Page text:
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Common Disputes that Lead to Estate Litigation

When people create a will or other legal document that pertains to their estate, they assume that it will be legally sound. Unfortunately, in many cases, when the estate is opened and a legal document such as a last will and testament (will) or an irrevocable living trust (trust) is presented, either one of these may be disputed by a family member or loved one. If an individual disagrees with one of these legal documents, he or she may dispute it in a court of law.

Common Issues that Cause Disputes

The controversies that most often arise can occur not always because of poor planning, but it may be that the estate planning document was not updated when there was a major life change in the life of the decedent, or that there is mistrust over who was put in charge, among other reasons. The following scenarios are some of the most common types of disputes that occur with estate planning documents and can ultimately lead to litigation.

Second Marriage

Your estate planning documents should always be updated when you experience a major life change. One example of a big life change would be a second marriage. If you do not update your estate planning documents following a second marriage, an estate plan dispute may arise after your death. This is especially true if children are involved in the estate. If your child’s future is not financially provided for in the estate plan, this can lead to significant conflict. Even if you took care to update your last will and testament, parties connected with the last will and testament may not agree with your estate planning decisions. Disagreement, frustration, and hurt feelings can often translate into litigation. The best way to avoid estate issues that arise from a will or trust is to visit with your spouse, your ex-spouse, your children, and your spouse’s children, and explain your wishes. Doing this may avoid trouble and unnecessary litigation after your death.

Mistrust of the Executor

It is not uncommon for people to mistrust the executor of the estate. The executor is the person who manages the estate and carries out the wishes of the decedent. An executor plays an important role in the handling of assets. Oftentimes, individuals who are beneficiaries of the will find fault with the actions of the executor and mistrust his or her judgment. These feelings can lead to disputes amongst the heirs, and lead further into litigation. There are scenarios where an executor does make careless decisions or carries out fraudulent behavior. It is not uncommon for executors to make honest mistakes, but some executors are outright dishonest and for this reason, a number of cases end up in estate litigation.

Coercion or Undue Influence

If a will awards the decedent’s assets to an unexpected person, some beneficiaries sense that their deceased loved one was coerced or unduly influenced into leaving their assets to this individual. Elderly individuals are often manipulated by dishonest people into altering their estate plans, and some individuals with memory loss may not make wise decisions. If there is any thought of coercion or undue influence that may have taken place, family members who suspect wrongdoing may pursue litigation.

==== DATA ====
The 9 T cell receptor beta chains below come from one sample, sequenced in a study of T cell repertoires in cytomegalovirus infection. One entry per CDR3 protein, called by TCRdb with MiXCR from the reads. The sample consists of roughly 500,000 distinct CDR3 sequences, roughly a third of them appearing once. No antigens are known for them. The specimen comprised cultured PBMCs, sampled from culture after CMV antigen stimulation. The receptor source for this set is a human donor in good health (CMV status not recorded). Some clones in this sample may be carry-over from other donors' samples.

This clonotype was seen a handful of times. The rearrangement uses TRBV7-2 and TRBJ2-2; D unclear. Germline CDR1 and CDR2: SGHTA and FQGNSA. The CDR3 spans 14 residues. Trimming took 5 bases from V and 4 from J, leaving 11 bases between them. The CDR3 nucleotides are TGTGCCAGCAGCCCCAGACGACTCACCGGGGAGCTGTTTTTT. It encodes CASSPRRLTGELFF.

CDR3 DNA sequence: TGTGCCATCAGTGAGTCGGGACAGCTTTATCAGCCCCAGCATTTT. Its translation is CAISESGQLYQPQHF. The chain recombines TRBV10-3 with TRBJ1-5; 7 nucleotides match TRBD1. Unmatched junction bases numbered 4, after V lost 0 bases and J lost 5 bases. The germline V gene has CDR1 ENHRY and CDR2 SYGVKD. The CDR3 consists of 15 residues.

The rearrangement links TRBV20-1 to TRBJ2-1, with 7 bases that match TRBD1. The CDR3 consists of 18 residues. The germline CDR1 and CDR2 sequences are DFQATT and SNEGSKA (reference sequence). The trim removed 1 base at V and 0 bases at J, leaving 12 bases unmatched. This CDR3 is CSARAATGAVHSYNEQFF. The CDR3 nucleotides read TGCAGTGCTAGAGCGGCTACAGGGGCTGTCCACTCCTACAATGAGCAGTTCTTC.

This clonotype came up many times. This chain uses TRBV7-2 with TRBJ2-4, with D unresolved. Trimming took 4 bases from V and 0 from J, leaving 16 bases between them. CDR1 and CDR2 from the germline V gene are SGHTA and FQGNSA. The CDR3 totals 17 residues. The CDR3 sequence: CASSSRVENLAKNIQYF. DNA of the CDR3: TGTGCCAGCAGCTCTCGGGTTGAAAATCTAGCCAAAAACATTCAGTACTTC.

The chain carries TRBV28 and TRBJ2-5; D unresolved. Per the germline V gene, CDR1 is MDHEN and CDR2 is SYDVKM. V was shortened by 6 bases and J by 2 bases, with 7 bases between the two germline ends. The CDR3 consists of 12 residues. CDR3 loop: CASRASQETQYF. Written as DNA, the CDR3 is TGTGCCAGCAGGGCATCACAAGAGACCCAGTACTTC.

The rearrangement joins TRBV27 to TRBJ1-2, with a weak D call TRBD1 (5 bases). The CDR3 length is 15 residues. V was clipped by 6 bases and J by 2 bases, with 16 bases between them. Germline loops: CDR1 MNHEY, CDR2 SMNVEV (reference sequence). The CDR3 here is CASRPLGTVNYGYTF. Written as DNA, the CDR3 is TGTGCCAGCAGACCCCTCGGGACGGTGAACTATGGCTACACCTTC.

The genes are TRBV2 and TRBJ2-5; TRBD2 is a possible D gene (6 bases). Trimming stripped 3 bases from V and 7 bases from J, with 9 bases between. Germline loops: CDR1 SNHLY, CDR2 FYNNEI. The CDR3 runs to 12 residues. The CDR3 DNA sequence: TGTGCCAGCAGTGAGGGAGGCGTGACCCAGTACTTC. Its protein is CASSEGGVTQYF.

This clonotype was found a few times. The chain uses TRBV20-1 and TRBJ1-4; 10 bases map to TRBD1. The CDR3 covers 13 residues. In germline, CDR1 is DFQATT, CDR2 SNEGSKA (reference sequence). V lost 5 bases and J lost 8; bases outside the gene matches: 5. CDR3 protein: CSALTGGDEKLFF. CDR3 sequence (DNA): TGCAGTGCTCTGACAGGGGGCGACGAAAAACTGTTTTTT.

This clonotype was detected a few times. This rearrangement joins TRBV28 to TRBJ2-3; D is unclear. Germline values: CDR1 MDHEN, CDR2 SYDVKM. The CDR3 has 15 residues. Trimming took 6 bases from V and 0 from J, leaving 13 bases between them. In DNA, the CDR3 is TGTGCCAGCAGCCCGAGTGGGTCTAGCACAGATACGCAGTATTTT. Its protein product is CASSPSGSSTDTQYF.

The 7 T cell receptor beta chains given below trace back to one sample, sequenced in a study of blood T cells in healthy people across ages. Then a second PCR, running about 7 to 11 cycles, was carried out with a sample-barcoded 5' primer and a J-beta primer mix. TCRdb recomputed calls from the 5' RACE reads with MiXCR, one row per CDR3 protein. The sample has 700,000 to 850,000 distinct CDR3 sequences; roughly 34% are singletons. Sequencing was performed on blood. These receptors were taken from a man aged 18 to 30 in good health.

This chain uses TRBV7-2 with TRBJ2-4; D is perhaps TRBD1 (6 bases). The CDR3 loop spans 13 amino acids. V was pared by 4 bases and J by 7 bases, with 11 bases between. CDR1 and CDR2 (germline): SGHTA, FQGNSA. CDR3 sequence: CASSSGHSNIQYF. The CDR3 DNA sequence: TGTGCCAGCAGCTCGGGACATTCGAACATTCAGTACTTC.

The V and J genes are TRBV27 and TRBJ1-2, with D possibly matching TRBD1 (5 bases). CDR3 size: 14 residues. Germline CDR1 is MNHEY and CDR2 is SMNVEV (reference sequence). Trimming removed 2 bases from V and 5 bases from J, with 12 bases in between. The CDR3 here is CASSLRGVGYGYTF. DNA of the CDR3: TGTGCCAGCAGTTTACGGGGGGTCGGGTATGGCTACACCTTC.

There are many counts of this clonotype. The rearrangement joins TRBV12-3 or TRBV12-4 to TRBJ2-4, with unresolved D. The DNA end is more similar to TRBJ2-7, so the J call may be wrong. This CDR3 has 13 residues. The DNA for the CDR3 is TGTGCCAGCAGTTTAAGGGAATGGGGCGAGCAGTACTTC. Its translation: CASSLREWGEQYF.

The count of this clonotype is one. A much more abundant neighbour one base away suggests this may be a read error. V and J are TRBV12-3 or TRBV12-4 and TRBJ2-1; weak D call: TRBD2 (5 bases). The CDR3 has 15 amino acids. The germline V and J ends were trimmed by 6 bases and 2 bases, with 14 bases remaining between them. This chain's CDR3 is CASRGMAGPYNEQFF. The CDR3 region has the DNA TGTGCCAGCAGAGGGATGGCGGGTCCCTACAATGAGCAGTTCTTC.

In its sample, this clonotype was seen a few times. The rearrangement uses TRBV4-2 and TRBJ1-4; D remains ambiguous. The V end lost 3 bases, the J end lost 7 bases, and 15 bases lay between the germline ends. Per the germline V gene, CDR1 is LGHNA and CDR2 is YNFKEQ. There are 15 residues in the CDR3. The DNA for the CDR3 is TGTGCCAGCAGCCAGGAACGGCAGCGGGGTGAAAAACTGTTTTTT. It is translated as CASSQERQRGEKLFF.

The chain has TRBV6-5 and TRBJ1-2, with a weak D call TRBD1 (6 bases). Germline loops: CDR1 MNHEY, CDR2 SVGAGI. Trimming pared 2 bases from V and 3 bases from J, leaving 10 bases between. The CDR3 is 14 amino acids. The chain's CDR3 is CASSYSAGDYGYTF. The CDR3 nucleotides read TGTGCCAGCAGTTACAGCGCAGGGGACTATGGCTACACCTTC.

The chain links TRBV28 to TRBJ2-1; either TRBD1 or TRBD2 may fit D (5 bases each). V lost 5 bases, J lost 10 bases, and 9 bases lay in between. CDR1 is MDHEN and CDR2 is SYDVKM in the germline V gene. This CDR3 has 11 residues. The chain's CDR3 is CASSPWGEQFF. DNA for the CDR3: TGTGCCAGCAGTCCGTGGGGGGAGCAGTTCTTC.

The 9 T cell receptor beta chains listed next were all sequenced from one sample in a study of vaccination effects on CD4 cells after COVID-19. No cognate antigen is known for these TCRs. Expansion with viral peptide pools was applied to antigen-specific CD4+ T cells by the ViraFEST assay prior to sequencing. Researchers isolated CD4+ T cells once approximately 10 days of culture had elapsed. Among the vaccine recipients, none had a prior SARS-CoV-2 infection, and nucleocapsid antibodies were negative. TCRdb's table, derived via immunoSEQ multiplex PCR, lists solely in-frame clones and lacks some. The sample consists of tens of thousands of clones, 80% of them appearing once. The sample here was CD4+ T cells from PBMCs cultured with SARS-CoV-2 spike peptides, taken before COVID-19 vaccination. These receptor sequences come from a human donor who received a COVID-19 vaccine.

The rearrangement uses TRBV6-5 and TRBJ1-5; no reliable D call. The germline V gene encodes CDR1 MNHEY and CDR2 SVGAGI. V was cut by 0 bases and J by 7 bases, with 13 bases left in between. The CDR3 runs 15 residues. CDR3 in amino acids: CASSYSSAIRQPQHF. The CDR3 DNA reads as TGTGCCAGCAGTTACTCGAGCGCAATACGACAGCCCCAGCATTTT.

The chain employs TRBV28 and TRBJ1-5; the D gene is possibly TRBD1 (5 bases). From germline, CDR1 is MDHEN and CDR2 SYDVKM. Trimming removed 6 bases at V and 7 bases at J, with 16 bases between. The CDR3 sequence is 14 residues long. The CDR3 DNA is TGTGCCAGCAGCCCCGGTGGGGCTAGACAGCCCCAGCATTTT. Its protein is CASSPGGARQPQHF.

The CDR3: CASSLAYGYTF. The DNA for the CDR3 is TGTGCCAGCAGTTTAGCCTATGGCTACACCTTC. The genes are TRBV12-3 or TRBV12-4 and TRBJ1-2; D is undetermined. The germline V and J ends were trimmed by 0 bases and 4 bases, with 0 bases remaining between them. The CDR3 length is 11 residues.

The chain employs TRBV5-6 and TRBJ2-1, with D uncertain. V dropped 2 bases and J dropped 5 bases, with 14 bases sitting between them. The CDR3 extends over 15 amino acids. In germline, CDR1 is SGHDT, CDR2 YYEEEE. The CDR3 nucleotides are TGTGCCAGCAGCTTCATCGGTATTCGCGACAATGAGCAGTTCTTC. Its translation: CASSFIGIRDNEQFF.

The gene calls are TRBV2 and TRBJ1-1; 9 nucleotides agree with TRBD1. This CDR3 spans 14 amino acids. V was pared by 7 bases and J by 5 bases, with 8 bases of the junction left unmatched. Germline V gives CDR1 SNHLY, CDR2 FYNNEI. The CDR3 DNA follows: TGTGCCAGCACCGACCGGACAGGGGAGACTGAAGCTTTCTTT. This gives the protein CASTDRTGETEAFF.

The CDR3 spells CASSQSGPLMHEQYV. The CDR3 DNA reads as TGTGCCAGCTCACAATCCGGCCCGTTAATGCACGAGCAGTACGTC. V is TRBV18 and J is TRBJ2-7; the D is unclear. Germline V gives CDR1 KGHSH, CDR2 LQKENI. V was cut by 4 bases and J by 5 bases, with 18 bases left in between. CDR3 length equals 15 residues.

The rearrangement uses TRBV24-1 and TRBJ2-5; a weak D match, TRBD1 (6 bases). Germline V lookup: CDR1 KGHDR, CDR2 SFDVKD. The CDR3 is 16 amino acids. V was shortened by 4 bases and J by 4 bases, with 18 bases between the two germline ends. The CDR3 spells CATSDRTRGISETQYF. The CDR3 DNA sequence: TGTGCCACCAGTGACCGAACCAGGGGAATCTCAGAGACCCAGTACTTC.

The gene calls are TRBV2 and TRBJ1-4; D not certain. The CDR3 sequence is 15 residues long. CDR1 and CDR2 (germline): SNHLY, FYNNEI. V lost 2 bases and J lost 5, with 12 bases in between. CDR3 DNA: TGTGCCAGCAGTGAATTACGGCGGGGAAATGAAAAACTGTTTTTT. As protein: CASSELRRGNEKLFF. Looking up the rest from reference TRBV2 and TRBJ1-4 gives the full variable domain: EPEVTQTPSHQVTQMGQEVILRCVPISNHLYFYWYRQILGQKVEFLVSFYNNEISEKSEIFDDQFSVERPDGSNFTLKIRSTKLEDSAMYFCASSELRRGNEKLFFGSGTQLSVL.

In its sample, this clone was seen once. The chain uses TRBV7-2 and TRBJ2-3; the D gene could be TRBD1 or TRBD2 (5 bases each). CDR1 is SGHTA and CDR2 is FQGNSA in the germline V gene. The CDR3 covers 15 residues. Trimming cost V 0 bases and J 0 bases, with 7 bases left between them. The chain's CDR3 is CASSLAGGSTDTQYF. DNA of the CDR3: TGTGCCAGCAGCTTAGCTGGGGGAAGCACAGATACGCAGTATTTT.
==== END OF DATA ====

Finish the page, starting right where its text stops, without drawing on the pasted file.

Dealing with Estate Disputes

If there are issues regarding the estate that seem unresolvable, what can be done? The answer depends on the nature of the disagreement, and on the individuals involved. Here are some ways that people deal with an estate planning dispute:

Replace the Executor

If a dispute revolves around problems with the executor, it is possible and may be necessary to remove the executor and have him or her replaced. An objective third party individual may be the best choice in these circumstances.


Mediation can help solve issues in a more amicable way. Mediation may mean formal discussions with a third-party mediator, or in some situations, it may be sufficient and less expensive to hold an informal meeting with all willing parties involved. An informal meeting tends to be most effective when the disagreement is a relatively minor one.


To begin litigation, an individual must be a potential inheritor of the deceased person and have sufficient grounds to bring forth a claim. Estate litigation may have results which include:

  • Damages award: An individual may obtain compensation if he or she can prove they have sustained a financial loss because of the mismanagement of the estate.

  • Redistribution of property: If any property was wrongly distributed, a court may rule that the property should be redistributed according to the original arrangement in the estate plan.

Contact an Experienced Estate Attorney

If you have concerns about the estate planning documents of your loved one, visit with an experienced estate attorney as soon as possible. Additionally, if you want to ensure that your estate planning documents never come into question, consider visiting with an experienced estate planning attorney to ensure your wishes are followed after your death.

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